COVID-19: Fine or jail for not observing at least 1-metre social distancing in public

Tables and chairs are taped up to encourage social distancing, due to the COVID-19 outbreak, at a food court here on 25 March, 2020. (PHOTO: Reuters)

SINGAPORE — Those who intentionally sit on a seat or stand in a queue less than one metre away from another person in public venues can be fined up to $10,000 or jailed a maximum of six months, or both.

Such penalties also apply to those who intentionally sit on a fixed seat that is demarcated as not to be occupied in public venues, as well as those who take part in events held anywhere here with more than 10 participants.

These and other social distancing regulations, along with penalties, were included in one of several updates made by the Ministry of Health (MOH) to the Infectious Diseases Act.

They were published in the electronic version of the government gazette at 11pm on Thursday (26 March), less than an hour before all entertainment venues were to be closed till end-April.

The same penalties also apply to those who flout other social distancing regulations during the period between Friday and 30 April, inclusive of both dates. Such regulations do not apply to proceedings of the Parliament or the courts.

On Tuesday, authorities announced that all events, regardless of size, must be deferred or cancelled, while social gatherings are to be limited to 10 people or fewer at any time during this period.

Public venues – such as retail malls, museums, and attractions – where contact is more transient, may remain open but only with precautionary measures in place.

Separately, all centre-based tuition and enrichment classes have been suspended to reduce the intermingling of students from different schools. All religious services and congregations have also been suspended.

The scope of violation for the regulations includes:

For organisers of unprohibited events

  • allowing more than 10 people to be present at or take part in that event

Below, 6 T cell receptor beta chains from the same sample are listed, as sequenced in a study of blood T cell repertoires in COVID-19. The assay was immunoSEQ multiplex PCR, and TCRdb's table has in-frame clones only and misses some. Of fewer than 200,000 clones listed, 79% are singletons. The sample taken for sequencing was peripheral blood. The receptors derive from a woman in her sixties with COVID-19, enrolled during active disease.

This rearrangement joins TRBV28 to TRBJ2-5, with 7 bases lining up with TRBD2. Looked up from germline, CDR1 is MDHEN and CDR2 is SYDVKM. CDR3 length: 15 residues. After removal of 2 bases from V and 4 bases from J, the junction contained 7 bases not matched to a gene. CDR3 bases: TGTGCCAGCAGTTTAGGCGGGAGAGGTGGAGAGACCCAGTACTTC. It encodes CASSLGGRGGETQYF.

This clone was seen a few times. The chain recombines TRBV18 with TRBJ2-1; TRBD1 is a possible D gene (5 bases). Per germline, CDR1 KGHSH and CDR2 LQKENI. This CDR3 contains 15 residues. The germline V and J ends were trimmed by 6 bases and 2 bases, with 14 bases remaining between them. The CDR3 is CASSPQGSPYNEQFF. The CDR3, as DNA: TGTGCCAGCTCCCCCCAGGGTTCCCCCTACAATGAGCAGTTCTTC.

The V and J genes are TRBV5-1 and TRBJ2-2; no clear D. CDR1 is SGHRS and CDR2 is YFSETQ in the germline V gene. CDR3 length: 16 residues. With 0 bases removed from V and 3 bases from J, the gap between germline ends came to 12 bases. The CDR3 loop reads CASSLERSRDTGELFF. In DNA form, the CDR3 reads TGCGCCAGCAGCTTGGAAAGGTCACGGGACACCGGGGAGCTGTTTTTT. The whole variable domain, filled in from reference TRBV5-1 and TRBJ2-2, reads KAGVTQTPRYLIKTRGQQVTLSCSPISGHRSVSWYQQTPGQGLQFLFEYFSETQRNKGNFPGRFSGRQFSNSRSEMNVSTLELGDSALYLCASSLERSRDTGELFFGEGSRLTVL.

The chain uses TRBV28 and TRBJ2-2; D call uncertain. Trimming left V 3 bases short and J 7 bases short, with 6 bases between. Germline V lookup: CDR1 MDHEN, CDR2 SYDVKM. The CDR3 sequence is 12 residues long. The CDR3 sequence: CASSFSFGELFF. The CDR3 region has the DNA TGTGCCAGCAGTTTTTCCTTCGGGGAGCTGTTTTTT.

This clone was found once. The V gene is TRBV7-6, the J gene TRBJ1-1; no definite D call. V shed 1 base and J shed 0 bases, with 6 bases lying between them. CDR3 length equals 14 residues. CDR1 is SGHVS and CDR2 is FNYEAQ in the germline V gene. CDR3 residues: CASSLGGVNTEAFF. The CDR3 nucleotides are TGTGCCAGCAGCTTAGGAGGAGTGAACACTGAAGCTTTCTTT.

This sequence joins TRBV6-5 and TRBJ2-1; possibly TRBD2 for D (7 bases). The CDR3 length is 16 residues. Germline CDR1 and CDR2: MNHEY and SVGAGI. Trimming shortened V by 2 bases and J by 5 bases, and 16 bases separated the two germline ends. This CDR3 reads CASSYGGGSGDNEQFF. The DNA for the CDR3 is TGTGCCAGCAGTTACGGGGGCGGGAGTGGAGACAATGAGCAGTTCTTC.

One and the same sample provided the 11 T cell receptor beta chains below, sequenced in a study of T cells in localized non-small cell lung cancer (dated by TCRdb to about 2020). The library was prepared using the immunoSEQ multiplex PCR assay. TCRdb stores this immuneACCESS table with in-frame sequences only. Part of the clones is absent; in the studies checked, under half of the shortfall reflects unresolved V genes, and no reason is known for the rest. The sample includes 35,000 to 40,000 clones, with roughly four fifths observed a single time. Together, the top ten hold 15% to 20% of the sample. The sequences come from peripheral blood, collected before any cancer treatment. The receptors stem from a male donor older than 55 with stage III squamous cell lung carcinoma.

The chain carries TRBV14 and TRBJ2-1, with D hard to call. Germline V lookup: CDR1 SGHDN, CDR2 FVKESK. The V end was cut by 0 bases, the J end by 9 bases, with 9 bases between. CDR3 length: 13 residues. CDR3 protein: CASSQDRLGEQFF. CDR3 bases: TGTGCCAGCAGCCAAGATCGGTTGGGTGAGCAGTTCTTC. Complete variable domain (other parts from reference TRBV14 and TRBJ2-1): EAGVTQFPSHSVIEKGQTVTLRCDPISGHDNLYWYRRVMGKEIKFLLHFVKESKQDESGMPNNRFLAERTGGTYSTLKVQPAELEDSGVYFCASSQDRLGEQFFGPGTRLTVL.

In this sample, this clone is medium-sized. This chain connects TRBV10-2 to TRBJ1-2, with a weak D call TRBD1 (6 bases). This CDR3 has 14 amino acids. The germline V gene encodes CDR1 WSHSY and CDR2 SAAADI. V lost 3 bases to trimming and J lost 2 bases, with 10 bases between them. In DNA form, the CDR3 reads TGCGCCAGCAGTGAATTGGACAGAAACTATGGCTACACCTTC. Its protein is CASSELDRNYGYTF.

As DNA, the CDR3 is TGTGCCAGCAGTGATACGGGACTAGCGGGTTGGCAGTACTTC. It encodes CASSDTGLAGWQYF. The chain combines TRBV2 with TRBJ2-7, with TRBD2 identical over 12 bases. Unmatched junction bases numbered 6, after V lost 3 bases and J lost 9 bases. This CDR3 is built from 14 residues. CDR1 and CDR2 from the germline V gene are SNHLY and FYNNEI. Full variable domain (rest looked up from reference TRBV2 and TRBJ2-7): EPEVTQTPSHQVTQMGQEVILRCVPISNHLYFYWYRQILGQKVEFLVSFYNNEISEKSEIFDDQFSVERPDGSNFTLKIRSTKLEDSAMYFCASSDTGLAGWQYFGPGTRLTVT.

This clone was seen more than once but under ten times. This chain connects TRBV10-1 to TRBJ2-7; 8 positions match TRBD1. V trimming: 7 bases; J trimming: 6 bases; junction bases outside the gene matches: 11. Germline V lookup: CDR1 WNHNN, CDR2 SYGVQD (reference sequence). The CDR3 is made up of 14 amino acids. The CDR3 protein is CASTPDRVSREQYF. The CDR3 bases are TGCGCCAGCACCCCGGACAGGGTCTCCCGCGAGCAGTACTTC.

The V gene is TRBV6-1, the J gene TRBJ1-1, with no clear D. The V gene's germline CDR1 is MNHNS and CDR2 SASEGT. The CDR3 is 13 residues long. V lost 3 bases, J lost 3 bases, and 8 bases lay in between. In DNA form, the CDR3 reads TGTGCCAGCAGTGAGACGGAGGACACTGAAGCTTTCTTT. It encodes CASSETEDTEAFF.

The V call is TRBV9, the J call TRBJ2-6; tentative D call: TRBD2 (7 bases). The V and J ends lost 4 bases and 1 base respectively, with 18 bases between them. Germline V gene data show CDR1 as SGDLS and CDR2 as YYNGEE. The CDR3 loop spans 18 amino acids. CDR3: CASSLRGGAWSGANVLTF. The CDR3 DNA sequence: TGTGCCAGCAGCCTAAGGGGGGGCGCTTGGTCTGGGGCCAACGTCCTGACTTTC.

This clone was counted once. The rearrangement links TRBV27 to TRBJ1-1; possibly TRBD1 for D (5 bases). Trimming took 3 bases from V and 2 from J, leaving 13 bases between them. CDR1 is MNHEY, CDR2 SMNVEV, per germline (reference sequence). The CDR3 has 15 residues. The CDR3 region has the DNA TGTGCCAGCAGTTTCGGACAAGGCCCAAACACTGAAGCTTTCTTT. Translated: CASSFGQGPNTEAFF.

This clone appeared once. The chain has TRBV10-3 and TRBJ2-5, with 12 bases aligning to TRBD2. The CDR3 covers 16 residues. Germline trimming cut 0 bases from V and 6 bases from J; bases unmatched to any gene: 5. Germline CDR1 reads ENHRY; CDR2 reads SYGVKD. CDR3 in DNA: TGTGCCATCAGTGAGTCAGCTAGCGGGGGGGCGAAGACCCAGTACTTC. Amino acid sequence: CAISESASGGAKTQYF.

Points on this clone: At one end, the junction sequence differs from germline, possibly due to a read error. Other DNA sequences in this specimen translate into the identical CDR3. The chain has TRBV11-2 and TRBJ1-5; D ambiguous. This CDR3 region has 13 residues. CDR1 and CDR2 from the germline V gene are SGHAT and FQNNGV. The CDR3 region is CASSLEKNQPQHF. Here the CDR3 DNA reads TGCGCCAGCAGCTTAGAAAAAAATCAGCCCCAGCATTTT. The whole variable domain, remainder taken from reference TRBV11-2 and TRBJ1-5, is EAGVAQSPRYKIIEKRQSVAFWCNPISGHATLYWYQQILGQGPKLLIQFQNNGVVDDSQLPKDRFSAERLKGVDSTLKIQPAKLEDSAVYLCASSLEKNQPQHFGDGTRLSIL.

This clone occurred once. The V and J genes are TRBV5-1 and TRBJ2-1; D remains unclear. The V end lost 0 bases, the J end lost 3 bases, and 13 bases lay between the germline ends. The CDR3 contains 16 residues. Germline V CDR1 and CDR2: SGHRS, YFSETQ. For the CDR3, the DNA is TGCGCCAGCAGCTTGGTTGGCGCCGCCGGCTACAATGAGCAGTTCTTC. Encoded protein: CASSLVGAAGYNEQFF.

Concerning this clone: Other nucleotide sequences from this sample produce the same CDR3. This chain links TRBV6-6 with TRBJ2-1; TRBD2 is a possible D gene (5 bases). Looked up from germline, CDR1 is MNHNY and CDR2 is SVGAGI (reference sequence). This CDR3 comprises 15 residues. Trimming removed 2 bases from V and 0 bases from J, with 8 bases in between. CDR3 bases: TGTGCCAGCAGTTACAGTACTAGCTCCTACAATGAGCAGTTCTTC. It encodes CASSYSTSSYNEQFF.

• not ensuring one-metre distance between participants where any food or beverage is served during the event; not ensuring food items is served in individual portions in a manner that minimises the time and extent that people may interact when eating

  • not ensuring natural ventilation of the premises during the event

  • not putting in place temperature monitoring measures

  • not obtaining the contacts of every person attending the event

  • not refusing entry to the premises to any person who displays symptoms of a fever

This excludes any event that is conducted for business at a workplace or providing education in an educational institution.

For public venue owners, organisers

  • not ensuring that each seat is at least one metre away from any other seat at all times OR

  • not ensuring that alternate fixed seats are demarcated as not to be occupied

  • not applying practices that ensure that every person in the queue or area is at least one metre away from any other person in the queue or area

For owners of places of attraction, shopping centres

  • not ensuring that the number of customers and other people within the premises does not at any time exceed the prescribed threshold

  • not ensuring that those within the premises do not intentionally gather in a group of more than 10 within the premises

  • not ensuring that there is a distance of at least one metre between people in a group;

  • not ensuring that where there are two or more groups of people within the premises, there is a distance of at least one metre between groups

Among the 55 places of attraction that must comply are the Arts House, Asian Civilisations Museum, Chinatown Heritage Centre, Singapore Zoological Gardens, Esplanade and Gardens By The Bay.

For owners of places of worship, funeral parlours

  • not ensuring that less than 10 people are in any room at any time

  • not ensuring that each seat is at least one metre away from any other seat at all times OR

  • not ensuring that alternate fixed seats are demarcated as not to be occupied

  • not applying practices that ensure that every person in the queue or area is at least one metre away from any other person in the queue or area

In an earlier update made by the MOH to the Act, patients who are issued a five-day medical leave by a medical practitioner certifying that they have acute respiratory symptoms are not allowed to leave their homes starting on the day the certificate is issued.

Similarly, those who do not comply and leave their homes during the five-day period will too face a maximum fine of $10,000 or a maximum jail term of six months, or both. They can only leave their homes to seek medical attention.

The same penalties apply to anyone who flouts the 14-day stay-home notice by leaving the place of accommodation or residence they are serving the notice in.

Of the 683 COVID-19 cases here, 172 have fully recovered. 18 patients remain in the intensive care unit while two – a 75-year-old Singaporean woman and a 64-year-old Indonesian man – have died.

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